Topological principles of protein folding

Barbara Scalvini, Vahid Sheikhhassani, Alireza Mashaghi

Research output: Contribution to journalArticlepeer-review

11 Citations (Scopus)

Abstract

What is the topology of a protein and what governs protein folding to a specific topology? This is a fundamental question in biology. The protein folding reaction is a critically important cellular process, which is failing in many prevalent diseases. Understanding protein folding is also key to the design of new proteins for applications. However, our ability to predict the folding of a protein chain is quite limited and much is still unknown about the topological principles of folding. Current predictors of folding kinetics, including the contact order and size, present a limited predictive power, suggesting that these models are fundamentally incomplete. Here, we use a newly developed mathematical framework to define and extract the topology of a native protein conformation beyond knot theory, and investigate the relationship between native topology and folding kinetics in experimentally characterized proteins. We show that not only the folding rate, but also the mechanistic insight into folding mechanisms can be inferred from topological parameters. We identify basic topological features that speed up or slow down the folding process. The approach enabled the decomposition of protein 3D conformation into topologically independent elementary folding units, called circuits. The number of circuits correlates significantly with the folding rate, offering not only an efficient kinetic predictor, but also a tool for a deeper understanding of theoretical folding models. This study contributes to recent work that reveals the critical relevance of topology to protein folding with a new, contact-based, mathematically rigorous perspective. We show that topology can predict folding kinetics when geometry-based predictors like contact order and size fail.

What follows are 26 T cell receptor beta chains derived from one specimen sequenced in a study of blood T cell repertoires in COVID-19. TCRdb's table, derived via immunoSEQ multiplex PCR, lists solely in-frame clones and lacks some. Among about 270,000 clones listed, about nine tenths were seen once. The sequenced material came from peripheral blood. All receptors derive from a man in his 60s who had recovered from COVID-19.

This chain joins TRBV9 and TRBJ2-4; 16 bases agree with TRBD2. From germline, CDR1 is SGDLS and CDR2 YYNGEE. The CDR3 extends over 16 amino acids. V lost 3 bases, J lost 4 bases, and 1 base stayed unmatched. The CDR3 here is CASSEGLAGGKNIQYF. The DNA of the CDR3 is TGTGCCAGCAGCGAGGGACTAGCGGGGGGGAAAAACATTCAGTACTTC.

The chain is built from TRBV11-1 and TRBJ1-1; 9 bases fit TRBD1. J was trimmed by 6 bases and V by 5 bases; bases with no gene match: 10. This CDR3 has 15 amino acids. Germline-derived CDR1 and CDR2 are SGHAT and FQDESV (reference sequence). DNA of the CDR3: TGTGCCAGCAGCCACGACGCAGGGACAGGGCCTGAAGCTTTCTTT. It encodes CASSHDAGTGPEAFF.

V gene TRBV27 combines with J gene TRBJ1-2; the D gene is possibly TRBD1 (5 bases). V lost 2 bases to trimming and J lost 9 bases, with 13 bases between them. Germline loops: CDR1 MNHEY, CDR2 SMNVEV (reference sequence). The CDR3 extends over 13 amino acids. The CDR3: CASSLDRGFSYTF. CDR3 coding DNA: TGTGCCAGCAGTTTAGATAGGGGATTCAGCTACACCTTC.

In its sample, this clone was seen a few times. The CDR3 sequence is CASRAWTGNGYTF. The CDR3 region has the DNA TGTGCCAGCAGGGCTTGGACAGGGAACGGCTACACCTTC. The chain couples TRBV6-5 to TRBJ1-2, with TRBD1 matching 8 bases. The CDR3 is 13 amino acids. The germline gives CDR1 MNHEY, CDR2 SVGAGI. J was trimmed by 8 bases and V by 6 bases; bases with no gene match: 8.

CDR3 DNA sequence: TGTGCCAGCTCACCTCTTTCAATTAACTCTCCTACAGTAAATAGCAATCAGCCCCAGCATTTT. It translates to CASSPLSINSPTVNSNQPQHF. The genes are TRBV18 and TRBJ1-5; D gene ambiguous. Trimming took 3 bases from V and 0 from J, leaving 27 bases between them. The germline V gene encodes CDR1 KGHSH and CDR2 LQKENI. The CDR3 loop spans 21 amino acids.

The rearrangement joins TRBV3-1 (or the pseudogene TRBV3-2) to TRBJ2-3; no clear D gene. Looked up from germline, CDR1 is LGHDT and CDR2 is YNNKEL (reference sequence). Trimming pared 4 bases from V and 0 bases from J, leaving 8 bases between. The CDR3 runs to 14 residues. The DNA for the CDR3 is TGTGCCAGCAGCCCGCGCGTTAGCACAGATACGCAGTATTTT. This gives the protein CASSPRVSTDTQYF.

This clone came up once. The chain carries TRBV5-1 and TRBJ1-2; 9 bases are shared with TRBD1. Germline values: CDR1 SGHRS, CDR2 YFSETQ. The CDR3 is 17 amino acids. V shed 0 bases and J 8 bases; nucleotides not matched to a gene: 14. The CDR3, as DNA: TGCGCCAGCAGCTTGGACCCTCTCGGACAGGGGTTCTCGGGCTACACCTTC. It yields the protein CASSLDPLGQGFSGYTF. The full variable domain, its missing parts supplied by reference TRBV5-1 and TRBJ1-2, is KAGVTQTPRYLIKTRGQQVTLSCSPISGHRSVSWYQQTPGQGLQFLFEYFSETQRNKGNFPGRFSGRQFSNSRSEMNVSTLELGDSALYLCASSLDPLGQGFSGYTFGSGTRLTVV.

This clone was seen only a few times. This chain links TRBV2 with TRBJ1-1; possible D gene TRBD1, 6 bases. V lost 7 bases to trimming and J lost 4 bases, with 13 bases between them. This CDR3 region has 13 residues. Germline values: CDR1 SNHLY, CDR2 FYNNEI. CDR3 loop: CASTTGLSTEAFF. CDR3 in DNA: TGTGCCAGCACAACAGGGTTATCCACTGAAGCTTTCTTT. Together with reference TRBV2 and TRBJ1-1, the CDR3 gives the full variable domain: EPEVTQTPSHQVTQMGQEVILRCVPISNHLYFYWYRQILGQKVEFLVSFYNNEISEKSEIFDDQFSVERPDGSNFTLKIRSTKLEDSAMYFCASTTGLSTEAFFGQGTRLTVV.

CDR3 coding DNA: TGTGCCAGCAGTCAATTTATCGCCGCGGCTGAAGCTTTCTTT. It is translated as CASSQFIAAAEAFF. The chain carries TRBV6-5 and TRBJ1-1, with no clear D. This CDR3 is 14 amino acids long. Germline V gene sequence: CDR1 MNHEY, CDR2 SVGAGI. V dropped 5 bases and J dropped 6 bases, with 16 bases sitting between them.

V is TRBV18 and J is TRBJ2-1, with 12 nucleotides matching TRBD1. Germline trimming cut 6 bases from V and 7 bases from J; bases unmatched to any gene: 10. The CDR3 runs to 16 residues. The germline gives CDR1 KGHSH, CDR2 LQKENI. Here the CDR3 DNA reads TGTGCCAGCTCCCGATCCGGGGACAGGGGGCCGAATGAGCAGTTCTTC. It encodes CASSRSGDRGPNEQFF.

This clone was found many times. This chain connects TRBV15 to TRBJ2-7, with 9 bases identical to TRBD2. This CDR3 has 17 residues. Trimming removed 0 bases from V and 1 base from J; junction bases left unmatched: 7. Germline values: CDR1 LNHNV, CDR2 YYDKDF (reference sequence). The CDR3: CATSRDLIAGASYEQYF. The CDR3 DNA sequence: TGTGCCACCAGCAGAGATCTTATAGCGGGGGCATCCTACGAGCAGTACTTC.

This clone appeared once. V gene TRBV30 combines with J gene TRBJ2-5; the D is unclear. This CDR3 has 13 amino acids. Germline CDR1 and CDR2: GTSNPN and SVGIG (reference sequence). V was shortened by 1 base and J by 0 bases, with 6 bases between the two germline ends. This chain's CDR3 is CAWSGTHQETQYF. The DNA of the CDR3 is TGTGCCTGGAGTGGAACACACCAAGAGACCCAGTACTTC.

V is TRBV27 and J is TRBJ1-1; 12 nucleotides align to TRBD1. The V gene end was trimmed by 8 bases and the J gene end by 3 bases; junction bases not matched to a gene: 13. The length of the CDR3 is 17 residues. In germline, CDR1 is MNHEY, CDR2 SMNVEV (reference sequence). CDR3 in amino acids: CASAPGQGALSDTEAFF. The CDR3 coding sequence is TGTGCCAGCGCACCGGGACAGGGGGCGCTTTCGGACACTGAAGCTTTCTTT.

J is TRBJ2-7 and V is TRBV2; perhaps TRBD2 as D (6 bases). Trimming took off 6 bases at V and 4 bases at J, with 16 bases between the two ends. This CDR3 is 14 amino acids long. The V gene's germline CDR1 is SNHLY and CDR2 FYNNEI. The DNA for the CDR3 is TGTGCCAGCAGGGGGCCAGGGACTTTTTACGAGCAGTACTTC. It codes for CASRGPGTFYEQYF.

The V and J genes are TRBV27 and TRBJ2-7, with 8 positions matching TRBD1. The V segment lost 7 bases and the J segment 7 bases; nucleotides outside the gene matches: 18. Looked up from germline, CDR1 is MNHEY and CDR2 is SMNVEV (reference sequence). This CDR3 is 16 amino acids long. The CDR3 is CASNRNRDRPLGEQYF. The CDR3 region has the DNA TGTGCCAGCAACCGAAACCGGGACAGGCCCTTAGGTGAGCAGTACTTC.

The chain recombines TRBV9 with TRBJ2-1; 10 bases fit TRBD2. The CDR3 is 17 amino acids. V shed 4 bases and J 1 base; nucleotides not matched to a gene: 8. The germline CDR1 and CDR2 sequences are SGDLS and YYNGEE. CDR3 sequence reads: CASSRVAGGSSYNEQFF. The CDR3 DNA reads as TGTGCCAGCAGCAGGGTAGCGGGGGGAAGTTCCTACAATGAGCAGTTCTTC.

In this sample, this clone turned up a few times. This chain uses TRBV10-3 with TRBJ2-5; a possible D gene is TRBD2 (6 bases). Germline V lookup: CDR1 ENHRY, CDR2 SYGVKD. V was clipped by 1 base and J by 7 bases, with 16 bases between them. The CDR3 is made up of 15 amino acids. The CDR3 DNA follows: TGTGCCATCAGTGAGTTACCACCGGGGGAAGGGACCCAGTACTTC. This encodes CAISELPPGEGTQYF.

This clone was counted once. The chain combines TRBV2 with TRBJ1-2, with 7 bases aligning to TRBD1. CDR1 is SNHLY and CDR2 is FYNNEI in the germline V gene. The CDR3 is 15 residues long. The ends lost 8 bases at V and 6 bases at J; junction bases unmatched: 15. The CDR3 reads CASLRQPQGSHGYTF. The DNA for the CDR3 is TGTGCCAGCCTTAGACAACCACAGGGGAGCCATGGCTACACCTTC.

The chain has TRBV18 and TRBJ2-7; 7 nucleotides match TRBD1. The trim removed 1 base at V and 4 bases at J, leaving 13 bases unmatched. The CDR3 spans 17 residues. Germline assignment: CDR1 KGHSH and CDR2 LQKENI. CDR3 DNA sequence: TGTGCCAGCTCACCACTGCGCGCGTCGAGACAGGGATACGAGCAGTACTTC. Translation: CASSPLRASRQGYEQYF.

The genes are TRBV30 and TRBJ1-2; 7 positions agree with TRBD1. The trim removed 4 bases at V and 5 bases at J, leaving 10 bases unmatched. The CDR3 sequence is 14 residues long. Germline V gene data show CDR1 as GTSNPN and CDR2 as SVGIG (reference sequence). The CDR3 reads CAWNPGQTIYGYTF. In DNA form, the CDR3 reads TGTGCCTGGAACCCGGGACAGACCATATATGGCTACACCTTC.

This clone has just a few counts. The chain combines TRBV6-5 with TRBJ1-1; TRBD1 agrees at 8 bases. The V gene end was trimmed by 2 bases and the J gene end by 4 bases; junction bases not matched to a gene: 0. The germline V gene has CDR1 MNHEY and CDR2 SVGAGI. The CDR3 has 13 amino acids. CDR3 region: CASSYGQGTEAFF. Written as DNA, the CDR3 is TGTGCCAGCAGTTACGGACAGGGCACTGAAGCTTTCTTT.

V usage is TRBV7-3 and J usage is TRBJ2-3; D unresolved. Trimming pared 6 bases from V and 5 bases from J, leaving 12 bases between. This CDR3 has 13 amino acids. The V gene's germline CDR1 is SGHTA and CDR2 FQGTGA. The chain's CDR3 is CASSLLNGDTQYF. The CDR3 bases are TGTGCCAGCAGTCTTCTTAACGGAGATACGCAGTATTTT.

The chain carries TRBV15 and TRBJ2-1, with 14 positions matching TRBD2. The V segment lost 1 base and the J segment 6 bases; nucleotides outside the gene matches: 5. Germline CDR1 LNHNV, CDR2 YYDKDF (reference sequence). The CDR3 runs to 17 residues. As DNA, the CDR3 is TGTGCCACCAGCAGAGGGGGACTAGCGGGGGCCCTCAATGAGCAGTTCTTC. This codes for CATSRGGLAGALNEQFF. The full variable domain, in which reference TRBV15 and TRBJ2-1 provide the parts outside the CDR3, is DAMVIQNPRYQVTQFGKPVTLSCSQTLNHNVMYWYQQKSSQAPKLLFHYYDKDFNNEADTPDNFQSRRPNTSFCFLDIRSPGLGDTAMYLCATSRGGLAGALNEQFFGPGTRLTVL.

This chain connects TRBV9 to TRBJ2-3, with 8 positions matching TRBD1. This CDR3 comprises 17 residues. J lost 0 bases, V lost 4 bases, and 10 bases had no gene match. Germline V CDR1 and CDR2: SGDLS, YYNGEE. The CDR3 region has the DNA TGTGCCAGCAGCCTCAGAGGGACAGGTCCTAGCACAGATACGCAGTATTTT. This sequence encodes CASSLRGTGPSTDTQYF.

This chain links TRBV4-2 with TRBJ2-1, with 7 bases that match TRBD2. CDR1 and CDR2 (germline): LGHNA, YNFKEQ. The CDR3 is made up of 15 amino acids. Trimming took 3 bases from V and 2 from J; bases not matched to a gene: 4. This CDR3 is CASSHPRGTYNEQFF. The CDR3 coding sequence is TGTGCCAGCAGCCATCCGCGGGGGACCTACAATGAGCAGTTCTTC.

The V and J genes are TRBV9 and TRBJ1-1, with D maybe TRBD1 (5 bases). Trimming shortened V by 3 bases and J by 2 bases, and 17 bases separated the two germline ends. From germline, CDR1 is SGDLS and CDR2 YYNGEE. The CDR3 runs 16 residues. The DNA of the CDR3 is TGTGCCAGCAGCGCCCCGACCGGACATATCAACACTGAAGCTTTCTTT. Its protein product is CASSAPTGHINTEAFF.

Original languageEnglish
Pages (from-to)21316-21328
Number of pages18
JournalPhysical Chemistry Chemical Physics
Volume23
DOIs
Publication statusPublished - 2021

Fingerprint

Dive into the research topics of 'Topological principles of protein folding'. Together they form a unique fingerprint.

Cite this